CareerTrackers by Garbett
Opinion by Richard Baird
CareerTrackers is an Australian nation-wide charitable organisation that addresses Indigenous disadvantage by developing professional career pathways, internship programs and links with private sector employers for Indigenous university students. It does this through a model adapted from an African-American internship program which has a proven legacy of 45 years. This is based on an approach that sees students intern with sponsoring companies with the intention of converting them into full-time employees following their university degree.
Sydney-based studio Garbett worked with CareerTrackers to develop a visual identity for the organisation’s report and Gala Awards evening which included banners, information cards and awards. These are united by a striking and modern yet referential coalescence of form and multi-colour, and an element of the structural.
CareerTrackers’ annual report documents the impact that the not-for-profit has made in Australia with a series of statements and statistics. The mode of this, a set of cards, takes what could have been a dry and corporatised presentation and loads it with visual immediacy, character and warmth. Simplification of information serves to clearly quantify and articulate the success of CareerTrackers. The statistical language, the language of proven results feels measured, presented in a way that is reassuring to those involved and exciting for those wanting to get involved. It is essentially a materialisation of the corporate deck.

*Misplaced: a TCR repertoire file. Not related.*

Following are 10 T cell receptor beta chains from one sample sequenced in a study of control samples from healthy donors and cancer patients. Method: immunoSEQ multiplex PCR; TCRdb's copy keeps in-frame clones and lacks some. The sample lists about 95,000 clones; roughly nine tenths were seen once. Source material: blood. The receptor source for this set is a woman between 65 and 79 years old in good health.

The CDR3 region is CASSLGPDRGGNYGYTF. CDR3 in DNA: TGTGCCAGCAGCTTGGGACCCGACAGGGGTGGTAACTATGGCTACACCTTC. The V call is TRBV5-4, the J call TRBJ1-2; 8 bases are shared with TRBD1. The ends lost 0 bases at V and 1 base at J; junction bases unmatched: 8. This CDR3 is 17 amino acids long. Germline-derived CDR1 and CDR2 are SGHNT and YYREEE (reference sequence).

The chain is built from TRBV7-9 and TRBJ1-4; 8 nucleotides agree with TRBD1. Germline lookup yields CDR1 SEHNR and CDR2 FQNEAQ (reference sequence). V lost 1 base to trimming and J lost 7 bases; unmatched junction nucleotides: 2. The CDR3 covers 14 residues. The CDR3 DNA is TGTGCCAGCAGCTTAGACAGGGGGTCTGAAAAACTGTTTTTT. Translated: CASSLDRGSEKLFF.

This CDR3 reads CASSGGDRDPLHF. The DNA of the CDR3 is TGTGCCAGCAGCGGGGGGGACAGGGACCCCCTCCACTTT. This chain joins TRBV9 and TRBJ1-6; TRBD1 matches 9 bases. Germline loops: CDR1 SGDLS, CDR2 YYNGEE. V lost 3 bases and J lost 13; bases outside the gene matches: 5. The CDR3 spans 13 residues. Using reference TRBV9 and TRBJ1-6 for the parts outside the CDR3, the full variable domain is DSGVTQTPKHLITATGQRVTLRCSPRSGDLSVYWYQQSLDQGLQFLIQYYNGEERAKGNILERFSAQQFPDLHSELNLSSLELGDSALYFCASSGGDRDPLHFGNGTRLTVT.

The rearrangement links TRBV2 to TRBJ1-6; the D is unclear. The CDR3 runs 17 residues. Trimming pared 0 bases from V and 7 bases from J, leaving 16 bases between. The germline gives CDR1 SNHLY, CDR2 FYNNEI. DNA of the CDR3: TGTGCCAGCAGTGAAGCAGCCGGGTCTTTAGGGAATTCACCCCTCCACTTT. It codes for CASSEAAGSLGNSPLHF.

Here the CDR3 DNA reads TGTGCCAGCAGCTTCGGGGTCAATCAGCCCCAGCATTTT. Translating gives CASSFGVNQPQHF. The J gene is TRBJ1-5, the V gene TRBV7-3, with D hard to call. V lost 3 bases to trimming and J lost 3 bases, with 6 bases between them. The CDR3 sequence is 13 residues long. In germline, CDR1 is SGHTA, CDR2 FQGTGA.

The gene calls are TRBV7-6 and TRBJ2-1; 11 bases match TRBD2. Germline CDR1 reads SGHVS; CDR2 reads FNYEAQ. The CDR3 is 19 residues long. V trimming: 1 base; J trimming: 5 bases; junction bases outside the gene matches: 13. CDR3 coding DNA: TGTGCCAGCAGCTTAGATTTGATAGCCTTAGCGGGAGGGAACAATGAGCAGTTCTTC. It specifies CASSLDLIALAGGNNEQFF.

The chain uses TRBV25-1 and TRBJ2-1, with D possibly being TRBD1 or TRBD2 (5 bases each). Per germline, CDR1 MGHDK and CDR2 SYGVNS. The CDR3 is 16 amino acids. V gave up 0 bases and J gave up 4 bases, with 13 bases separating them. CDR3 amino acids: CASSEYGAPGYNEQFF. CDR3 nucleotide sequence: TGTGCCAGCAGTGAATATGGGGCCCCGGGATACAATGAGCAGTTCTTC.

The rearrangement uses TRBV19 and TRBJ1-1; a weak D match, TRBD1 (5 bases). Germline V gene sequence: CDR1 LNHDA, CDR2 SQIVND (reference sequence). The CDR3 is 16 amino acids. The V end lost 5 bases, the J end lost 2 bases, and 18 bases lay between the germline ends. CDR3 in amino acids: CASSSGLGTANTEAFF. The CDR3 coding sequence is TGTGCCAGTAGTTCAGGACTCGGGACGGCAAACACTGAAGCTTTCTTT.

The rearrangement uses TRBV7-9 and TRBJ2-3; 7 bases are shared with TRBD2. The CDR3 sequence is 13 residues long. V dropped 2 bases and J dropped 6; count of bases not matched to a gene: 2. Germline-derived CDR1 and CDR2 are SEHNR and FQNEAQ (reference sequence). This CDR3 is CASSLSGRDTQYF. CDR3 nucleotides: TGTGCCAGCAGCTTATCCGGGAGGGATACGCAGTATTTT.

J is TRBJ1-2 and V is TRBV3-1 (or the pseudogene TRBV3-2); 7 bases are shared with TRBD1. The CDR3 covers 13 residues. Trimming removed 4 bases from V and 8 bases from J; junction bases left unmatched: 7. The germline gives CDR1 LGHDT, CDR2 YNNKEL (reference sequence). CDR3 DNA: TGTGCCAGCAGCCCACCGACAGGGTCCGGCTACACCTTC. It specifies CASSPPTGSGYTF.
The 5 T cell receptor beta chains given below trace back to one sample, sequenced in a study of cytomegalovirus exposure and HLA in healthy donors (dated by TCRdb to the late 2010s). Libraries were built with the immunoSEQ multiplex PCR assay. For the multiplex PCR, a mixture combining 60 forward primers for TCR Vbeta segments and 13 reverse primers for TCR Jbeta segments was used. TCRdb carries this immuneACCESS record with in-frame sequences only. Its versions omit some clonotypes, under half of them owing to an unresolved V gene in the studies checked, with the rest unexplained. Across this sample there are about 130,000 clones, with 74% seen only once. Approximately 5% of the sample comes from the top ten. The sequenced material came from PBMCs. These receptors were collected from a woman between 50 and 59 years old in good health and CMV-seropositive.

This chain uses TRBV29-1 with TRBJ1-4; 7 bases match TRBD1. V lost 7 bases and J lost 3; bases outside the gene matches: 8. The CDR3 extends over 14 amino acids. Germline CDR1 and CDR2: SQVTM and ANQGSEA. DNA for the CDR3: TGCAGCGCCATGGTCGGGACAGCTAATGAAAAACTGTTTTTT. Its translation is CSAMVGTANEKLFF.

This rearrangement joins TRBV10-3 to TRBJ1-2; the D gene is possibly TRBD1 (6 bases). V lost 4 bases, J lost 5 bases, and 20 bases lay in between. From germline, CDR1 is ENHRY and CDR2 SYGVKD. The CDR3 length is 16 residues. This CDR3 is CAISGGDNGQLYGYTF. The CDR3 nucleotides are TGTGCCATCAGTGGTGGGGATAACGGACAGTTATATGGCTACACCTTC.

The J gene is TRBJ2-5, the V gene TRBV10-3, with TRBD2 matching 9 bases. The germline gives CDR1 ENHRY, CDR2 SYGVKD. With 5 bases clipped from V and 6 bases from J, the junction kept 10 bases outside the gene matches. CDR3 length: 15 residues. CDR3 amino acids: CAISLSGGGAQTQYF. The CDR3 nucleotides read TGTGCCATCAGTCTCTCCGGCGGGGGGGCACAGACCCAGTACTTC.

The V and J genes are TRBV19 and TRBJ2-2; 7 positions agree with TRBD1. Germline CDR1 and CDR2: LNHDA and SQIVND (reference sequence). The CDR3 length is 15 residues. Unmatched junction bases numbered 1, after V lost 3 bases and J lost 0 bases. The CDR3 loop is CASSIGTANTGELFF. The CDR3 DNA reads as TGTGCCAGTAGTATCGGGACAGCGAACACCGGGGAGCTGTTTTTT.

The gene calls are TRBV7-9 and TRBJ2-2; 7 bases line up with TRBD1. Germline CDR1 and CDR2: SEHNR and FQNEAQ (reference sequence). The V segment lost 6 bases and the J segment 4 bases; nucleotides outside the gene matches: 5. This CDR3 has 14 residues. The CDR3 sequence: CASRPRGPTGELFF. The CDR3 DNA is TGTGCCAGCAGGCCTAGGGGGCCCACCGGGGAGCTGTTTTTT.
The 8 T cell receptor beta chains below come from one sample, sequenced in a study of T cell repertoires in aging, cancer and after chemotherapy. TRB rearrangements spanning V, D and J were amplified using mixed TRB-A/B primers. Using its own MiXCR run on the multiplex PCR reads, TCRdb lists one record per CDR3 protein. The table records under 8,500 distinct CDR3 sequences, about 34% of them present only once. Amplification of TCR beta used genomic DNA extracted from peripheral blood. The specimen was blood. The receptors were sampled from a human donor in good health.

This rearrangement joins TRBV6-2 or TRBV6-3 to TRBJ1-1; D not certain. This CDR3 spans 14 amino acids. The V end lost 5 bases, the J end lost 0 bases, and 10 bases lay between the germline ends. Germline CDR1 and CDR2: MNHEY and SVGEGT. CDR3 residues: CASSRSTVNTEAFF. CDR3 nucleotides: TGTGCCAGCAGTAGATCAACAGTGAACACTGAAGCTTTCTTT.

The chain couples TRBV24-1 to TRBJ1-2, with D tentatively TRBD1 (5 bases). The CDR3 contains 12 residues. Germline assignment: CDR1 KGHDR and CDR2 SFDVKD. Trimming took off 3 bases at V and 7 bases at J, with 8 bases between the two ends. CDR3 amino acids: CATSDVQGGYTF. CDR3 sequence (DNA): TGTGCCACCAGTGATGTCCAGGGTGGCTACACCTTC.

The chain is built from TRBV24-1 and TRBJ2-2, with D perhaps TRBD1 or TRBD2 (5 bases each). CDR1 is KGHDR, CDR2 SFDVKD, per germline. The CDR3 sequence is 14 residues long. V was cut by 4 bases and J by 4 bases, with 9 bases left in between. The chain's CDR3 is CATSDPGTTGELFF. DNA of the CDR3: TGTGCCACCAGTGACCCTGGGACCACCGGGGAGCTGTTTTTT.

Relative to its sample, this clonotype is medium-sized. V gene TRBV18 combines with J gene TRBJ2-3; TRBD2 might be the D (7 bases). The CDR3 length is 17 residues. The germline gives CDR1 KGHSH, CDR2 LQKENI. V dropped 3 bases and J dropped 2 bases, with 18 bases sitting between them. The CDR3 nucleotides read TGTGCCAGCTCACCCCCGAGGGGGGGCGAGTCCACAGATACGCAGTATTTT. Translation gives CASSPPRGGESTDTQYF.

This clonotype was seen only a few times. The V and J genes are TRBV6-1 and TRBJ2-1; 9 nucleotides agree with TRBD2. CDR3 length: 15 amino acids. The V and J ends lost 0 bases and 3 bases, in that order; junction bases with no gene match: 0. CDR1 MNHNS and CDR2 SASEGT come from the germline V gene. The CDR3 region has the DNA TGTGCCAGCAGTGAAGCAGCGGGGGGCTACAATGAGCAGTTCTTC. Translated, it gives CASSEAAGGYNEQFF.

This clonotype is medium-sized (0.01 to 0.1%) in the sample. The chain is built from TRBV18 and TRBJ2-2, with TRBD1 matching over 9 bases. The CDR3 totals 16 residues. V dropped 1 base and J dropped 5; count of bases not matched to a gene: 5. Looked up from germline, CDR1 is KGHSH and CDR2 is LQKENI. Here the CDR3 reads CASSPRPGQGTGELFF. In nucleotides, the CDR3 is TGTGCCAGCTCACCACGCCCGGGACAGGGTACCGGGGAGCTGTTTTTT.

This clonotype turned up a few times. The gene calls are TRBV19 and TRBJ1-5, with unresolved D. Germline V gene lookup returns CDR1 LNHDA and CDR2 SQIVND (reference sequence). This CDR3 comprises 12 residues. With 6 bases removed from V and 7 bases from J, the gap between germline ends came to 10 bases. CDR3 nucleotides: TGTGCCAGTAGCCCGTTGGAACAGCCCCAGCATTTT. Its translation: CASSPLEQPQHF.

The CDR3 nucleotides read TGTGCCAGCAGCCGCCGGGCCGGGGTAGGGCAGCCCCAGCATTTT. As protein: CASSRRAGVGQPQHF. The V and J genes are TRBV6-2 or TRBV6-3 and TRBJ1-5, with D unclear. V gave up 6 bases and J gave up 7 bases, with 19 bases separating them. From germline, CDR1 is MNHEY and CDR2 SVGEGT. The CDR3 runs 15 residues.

Any reference to cultural legacy deployed within the context of social mobility for Indigenous peoples implemented by Western charitable organisations can be problematic. These can potentially lean into blunt appropriation and an insensitivity, particularly when paired with the statistical.
Indigenous art was clearly a starting point. This is evident in the use of form and colour—the earthy hues of available pigments—yet builds this out into something with its own identity and a systematic usefulness in its linking of various assets. This feels well-suited to the pragmatism and efficacy of the organisation, the theme of pathways, structured learning and of results but critically and essentially about people.
Stylistically, in the use of tension, contrast and arrangement, Garbett create a cohesive system with plenty of variety. The monospaced mechanisation of type finds a difference in tone but commonality in form with imagery, serving to elevate and compliment. The materialisation of the deck, the statistical made tangible, and the balance between measurable result and the essential human component feels well-weighted.
The Gala Awards collateral, much like the annual report takes the graphic and gives it further material dimensionality. The awards employ something of the material craft of Indigenous art but follows in the form language of graphic expression in shape, while the die cuts of cards might well keep idle hands busy and work in an element of play alongside insight during the event, and perhaps more symbolically, speaks of building a stable and diverse foundational structure for the future. More from Garbett on BP&O.
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